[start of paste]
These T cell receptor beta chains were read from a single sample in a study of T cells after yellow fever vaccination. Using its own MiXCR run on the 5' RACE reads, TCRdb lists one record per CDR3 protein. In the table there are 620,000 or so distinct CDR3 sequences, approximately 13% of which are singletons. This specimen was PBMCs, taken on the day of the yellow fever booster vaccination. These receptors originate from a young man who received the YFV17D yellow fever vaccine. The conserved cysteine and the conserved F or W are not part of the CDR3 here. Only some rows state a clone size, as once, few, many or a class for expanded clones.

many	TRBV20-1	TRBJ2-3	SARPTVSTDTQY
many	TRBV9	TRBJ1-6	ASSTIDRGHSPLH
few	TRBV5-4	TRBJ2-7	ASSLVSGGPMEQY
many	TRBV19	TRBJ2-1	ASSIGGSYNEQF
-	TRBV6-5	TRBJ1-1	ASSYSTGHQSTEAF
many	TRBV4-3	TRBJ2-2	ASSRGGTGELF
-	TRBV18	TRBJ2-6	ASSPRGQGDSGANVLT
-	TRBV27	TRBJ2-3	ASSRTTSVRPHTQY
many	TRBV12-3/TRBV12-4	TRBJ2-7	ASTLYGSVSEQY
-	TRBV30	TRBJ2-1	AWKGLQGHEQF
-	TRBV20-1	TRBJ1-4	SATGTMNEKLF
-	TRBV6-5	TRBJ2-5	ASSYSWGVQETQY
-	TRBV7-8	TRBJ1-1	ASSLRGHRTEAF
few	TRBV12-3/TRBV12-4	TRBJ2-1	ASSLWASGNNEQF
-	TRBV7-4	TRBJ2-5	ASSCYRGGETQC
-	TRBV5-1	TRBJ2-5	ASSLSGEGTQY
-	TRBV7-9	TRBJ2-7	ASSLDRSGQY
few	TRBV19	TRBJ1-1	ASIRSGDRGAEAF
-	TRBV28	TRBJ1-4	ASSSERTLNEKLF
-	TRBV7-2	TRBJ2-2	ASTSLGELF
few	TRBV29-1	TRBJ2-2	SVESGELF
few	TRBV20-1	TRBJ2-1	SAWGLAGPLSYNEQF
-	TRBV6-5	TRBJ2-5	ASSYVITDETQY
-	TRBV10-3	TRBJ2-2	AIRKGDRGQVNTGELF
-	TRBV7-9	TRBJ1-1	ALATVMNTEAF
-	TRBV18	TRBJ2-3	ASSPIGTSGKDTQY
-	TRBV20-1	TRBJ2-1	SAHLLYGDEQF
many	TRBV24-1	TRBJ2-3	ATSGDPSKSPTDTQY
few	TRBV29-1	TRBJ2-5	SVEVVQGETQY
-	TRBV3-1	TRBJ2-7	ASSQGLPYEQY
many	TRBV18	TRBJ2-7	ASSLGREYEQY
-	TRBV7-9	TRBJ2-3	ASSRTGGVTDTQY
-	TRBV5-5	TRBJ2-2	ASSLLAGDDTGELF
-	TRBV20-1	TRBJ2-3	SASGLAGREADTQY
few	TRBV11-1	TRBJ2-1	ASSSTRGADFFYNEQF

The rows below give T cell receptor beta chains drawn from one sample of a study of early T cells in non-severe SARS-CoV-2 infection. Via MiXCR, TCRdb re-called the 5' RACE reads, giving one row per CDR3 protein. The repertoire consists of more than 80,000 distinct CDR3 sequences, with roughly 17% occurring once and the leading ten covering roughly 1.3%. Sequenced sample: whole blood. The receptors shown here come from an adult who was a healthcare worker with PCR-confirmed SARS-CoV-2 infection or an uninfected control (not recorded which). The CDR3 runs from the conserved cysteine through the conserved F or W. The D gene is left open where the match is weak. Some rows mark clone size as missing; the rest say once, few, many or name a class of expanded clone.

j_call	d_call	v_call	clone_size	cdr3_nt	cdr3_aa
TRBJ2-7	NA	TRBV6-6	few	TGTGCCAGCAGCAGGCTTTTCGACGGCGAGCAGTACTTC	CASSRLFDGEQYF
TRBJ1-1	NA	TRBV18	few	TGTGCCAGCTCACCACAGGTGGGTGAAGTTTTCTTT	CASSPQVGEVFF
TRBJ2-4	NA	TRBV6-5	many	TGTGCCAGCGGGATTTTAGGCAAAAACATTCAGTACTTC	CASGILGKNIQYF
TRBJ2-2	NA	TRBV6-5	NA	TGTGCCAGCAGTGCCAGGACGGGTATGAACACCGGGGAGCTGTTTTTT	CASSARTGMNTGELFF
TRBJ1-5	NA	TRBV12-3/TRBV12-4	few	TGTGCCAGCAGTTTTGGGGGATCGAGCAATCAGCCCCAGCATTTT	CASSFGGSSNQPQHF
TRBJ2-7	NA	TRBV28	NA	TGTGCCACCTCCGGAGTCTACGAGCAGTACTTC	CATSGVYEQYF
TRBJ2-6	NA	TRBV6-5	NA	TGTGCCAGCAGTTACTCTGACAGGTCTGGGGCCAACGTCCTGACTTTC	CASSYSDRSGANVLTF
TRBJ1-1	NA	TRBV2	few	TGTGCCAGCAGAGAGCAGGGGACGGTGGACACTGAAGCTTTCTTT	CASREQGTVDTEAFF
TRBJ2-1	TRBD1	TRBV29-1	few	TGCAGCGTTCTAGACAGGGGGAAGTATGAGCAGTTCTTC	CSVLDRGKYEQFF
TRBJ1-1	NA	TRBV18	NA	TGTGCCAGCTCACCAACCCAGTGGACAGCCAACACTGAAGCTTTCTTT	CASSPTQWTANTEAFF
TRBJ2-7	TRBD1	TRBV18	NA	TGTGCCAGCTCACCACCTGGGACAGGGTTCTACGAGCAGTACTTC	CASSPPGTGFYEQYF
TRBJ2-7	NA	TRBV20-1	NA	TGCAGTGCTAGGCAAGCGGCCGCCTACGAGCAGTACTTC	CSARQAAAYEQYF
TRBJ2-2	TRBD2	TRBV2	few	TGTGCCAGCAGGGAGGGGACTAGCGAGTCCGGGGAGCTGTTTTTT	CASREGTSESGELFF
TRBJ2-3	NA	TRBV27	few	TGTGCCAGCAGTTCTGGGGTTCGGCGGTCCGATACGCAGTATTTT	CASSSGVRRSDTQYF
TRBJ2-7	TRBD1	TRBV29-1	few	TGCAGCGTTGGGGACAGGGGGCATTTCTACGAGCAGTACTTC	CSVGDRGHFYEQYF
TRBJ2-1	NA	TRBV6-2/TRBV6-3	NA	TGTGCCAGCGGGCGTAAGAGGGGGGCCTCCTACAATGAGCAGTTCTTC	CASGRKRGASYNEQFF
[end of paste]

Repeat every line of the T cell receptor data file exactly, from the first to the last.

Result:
These T cell receptor beta chains were read from a single sample in a study of T cells after yellow fever vaccination. Using its own MiXCR run on the 5' RACE reads, TCRdb lists one record per CDR3 protein. In the table there are 620,000 or so distinct CDR3 sequences, approximately 13% of which are singletons. This specimen was PBMCs, taken on the day of the yellow fever booster vaccination. These receptors originate from a young man who received the YFV17D yellow fever vaccine. The conserved cysteine and the conserved F or W are not part of the CDR3 here. Only some rows state a clone size, as once, few, many or a class for expanded clones.

many	TRBV20-1	TRBJ2-3	SARPTVSTDTQY
many	TRBV9	TRBJ1-6	ASSTIDRGHSPLH
few	TRBV5-4	TRBJ2-7	ASSLVSGGPMEQY
many	TRBV19	TRBJ2-1	ASSIGGSYNEQF
-	TRBV6-5	TRBJ1-1	ASSYSTGHQSTEAF
many	TRBV4-3	TRBJ2-2	ASSRGGTGELF
-	TRBV18	TRBJ2-6	ASSPRGQGDSGANVLT
-	TRBV27	TRBJ2-3	ASSRTTSVRPHTQY
many	TRBV12-3/TRBV12-4	TRBJ2-7	ASTLYGSVSEQY
-	TRBV30	TRBJ2-1	AWKGLQGHEQF
-	TRBV20-1	TRBJ1-4	SATGTMNEKLF
-	TRBV6-5	TRBJ2-5	ASSYSWGVQETQY
-	TRBV7-8	TRBJ1-1	ASSLRGHRTEAF
few	TRBV12-3/TRBV12-4	TRBJ2-1	ASSLWASGNNEQF
-	TRBV7-4	TRBJ2-5	ASSCYRGGETQC
-	TRBV5-1	TRBJ2-5	ASSLSGEGTQY
-	TRBV7-9	TRBJ2-7	ASSLDRSGQY
few	TRBV19	TRBJ1-1	ASIRSGDRGAEAF
-	TRBV28	TRBJ1-4	ASSSERTLNEKLF
-	TRBV7-2	TRBJ2-2	ASTSLGELF
few	TRBV29-1	TRBJ2-2	SVESGELF
few	TRBV20-1	TRBJ2-1	SAWGLAGPLSYNEQF
-	TRBV6-5	TRBJ2-5	ASSYVITDETQY
-	TRBV10-3	TRBJ2-2	AIRKGDRGQVNTGELF
-	TRBV7-9	TRBJ1-1	ALATVMNTEAF
-	TRBV18	TRBJ2-3	ASSPIGTSGKDTQY
-	TRBV20-1	TRBJ2-1	SAHLLYGDEQF
many	TRBV24-1	TRBJ2-3	ATSGDPSKSPTDTQY
few	TRBV29-1	TRBJ2-5	SVEVVQGETQY
-	TRBV3-1	TRBJ2-7	ASSQGLPYEQY
many	TRBV18	TRBJ2-7	ASSLGREYEQY
-	TRBV7-9	TRBJ2-3	ASSRTGGVTDTQY
-	TRBV5-5	TRBJ2-2	ASSLLAGDDTGELF
-	TRBV20-1	TRBJ2-3	SASGLAGREADTQY
few	TRBV11-1	TRBJ2-1	ASSSTRGADFFYNEQF

The rows below give T cell receptor beta chains drawn from one sample of a study of early T cells in non-severe SARS-CoV-2 infection. Via MiXCR, TCRdb re-called the 5' RACE reads, giving one row per CDR3 protein. The repertoire consists of more than 80,000 distinct CDR3 sequences, with roughly 17% occurring once and the leading ten covering roughly 1.3%. Sequenced sample: whole blood. The receptors shown here come from an adult who was a healthcare worker with PCR-confirmed SARS-CoV-2 infection or an uninfected control (not recorded which). The CDR3 runs from the conserved cysteine through the conserved F or W. The D gene is left open where the match is weak. Some rows mark clone size as missing; the rest say once, few, many or name a class of expanded clone.

j_call	d_call	v_call	clone_size	cdr3_nt	cdr3_aa
TRBJ2-7	NA	TRBV6-6	few	TGTGCCAGCAGCAGGCTTTTCGACGGCGAGCAGTACTTC	CASSRLFDGEQYF
TRBJ1-1	NA	TRBV18	few	TGTGCCAGCTCACCACAGGTGGGTGAAGTTTTCTTT	CASSPQVGEVFF
TRBJ2-4	NA	TRBV6-5	many	TGTGCCAGCGGGATTTTAGGCAAAAACATTCAGTACTTC	CASGILGKNIQYF
TRBJ2-2	NA	TRBV6-5	NA	TGTGCCAGCAGTGCCAGGACGGGTATGAACACCGGGGAGCTGTTTTTT	CASSARTGMNTGELFF
TRBJ1-5	NA	TRBV12-3/TRBV12-4	few	TGTGCCAGCAGTTTTGGGGGATCGAGCAATCAGCCCCAGCATTTT	CASSFGGSSNQPQHF
TRBJ2-7	NA	TRBV28	NA	TGTGCCACCTCCGGAGTCTACGAGCAGTACTTC	CATSGVYEQYF
TRBJ2-6	NA	TRBV6-5	NA	TGTGCCAGCAGTTACTCTGACAGGTCTGGGGCCAACGTCCTGACTTTC	CASSYSDRSGANVLTF
TRBJ1-1	NA	TRBV2	few	TGTGCCAGCAGAGAGCAGGGGACGGTGGACACTGAAGCTTTCTTT	CASREQGTVDTEAFF
TRBJ2-1	TRBD1	TRBV29-1	few	TGCAGCGTTCTAGACAGGGGGAAGTATGAGCAGTTCTTC	CSVLDRGKYEQFF
TRBJ1-1	NA	TRBV18	NA	TGTGCCAGCTCACCAACCCAGTGGACAGCCAACACTGAAGCTTTCTTT	CASSPTQWTANTEAFF
TRBJ2-7	TRBD1	TRBV18	NA	TGTGCCAGCTCACCACCTGGGACAGGGTTCTACGAGCAGTACTTC	CASSPPGTGFYEQYF
TRBJ2-7	NA	TRBV20-1	NA	TGCAGTGCTAGGCAAGCGGCCGCCTACGAGCAGTACTTC	CSARQAAAYEQYF
TRBJ2-2	TRBD2	TRBV2	few	TGTGCCAGCAGGGAGGGGACTAGCGAGTCCGGGGAGCTGTTTTTT	CASREGTSESGELFF
TRBJ2-3	NA	TRBV27	few	TGTGCCAGCAGTTCTGGGGTTCGGCGGTCCGATACGCAGTATTTT	CASSSGVRRSDTQYF
TRBJ2-7	TRBD1	TRBV29-1	few	TGCAGCGTTGGGGACAGGGGGCATTTCTACGAGCAGTACTTC	CSVGDRGHFYEQYF
TRBJ2-1	NA	TRBV6-2/TRBV6-3	NA	TGTGCCAGCGGGCGTAAGAGGGGGGCCTCCTACAATGAGCAGTTCTTC	CASGRKRGASYNEQFF